Rapid prototyping laboratory

  • Responsible person:  Dr.-Ing. René Machts
  • Room: Bionik building, room 1100


At the Institute of Biomedical Engineering, a variety of innovative rapid prototyping processes are available to realize high-quality concept models, prototypes or functional parts within few hours. The part is first created using a CAD program or reverse engineered using 3D scanners and then produced using one of the following processes.




Applications / Examples

PolyJet process (PJ):

In the PJ process, a UV resin (liquid model material) is applied in layers by a print head to build up the part. The layer heights are less than 16 µm, so that a very high surface quality is realized. Model materials available include polypropylene simulating, flexible, transparent or biocompatible (prEN ISO 10993-1:2017) UV resins.

Build space of the PolyJet 3D printer with parts.

Part in the build space.
Single layer of the part (3D).
Fused Deposition Modeling (FDM):

Fused Deposition Modelling (FDM):
In this additive process, a plastic filament is melted and applied layer by layer through a nozzle. Parts can be made from ABS or PLA, for example. Radiation-resistant, bone-simulating, intrinsically electrically conductive or FDA-approved materials can also be 3D printed.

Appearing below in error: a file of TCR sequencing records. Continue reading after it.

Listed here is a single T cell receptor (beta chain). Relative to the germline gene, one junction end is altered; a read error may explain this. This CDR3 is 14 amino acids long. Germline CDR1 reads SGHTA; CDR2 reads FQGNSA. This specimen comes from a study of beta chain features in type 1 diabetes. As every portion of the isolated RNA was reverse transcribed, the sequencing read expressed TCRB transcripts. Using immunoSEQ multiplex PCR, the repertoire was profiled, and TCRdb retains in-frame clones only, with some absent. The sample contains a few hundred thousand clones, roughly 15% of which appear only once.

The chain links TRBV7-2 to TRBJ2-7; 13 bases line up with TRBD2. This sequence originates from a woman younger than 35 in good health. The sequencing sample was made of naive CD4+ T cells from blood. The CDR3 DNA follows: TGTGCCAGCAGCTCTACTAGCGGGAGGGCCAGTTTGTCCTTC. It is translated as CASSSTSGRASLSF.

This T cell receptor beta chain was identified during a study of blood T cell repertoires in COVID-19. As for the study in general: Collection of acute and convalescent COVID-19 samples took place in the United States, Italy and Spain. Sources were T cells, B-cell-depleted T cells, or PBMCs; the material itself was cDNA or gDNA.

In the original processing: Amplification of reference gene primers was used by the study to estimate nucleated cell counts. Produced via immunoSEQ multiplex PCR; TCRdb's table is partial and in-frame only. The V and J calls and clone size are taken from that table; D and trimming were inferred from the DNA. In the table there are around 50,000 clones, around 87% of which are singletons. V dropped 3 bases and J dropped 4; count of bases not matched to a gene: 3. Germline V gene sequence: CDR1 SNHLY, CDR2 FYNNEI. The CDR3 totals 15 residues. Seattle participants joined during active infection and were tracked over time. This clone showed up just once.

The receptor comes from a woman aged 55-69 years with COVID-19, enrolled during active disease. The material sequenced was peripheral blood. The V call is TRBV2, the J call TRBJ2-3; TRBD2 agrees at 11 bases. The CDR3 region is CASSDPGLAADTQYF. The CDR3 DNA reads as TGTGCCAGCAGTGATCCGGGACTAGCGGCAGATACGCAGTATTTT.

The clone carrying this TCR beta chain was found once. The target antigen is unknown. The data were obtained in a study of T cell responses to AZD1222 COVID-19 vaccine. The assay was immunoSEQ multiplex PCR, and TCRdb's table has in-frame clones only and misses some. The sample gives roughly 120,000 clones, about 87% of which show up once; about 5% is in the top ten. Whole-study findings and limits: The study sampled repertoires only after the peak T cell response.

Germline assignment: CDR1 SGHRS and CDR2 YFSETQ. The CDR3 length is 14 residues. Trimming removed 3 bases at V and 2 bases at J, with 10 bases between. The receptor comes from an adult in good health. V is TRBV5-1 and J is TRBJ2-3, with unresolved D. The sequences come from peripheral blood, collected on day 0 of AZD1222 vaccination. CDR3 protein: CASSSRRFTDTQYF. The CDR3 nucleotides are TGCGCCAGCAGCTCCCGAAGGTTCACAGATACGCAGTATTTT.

Selective Laser Sintering (SLS):

The SLS process uses a powder of elastic polyurethane or very rigid polyamide. A laser selectively melts the powder. When a layer has been created, a roller smooths the powder and the process begins again. A special feature of this 3D printing process is that no additional supports need to be added to the object. The powder acts as a support material, so enormous overhangs and undercuts can be achieved without removing supports.

Single layer of the part (2D).
Added support structure on the part.
Part in the build space.
UV-LCD Stereolithography (SL): 

In UV-LCD stereolithography, a UV resin is located in a tank above a UV-LCD. The model to be 3D printed is now broken down into layers and these appear as a projection on the UV-LCD. By moving the printing plate layer by layer and exposing it to the corresponding projections, the UV resin is cured piece by piece until the finished part has been created.

Vacuum chamber with silicone molds.
Vacuum casting:

Vacuum casting is mostly used to create parts from castable polyurethanes, epoxies or ceramics. First, a master pattern of the part is prepared and moulded with polyadditive silicones. After removal of the master pattern, the cavity is filled with the casting material. The vacuum is required for bubble-free, homogeneous potting. The creation of multiple cavities for the production of several hundred parts with one casting are also possible. Due to the variety of casting materials, different properties of the parts can be realized: different Shore hardness, transparent, refractory, thermally conductive, dielectrically modified, etc.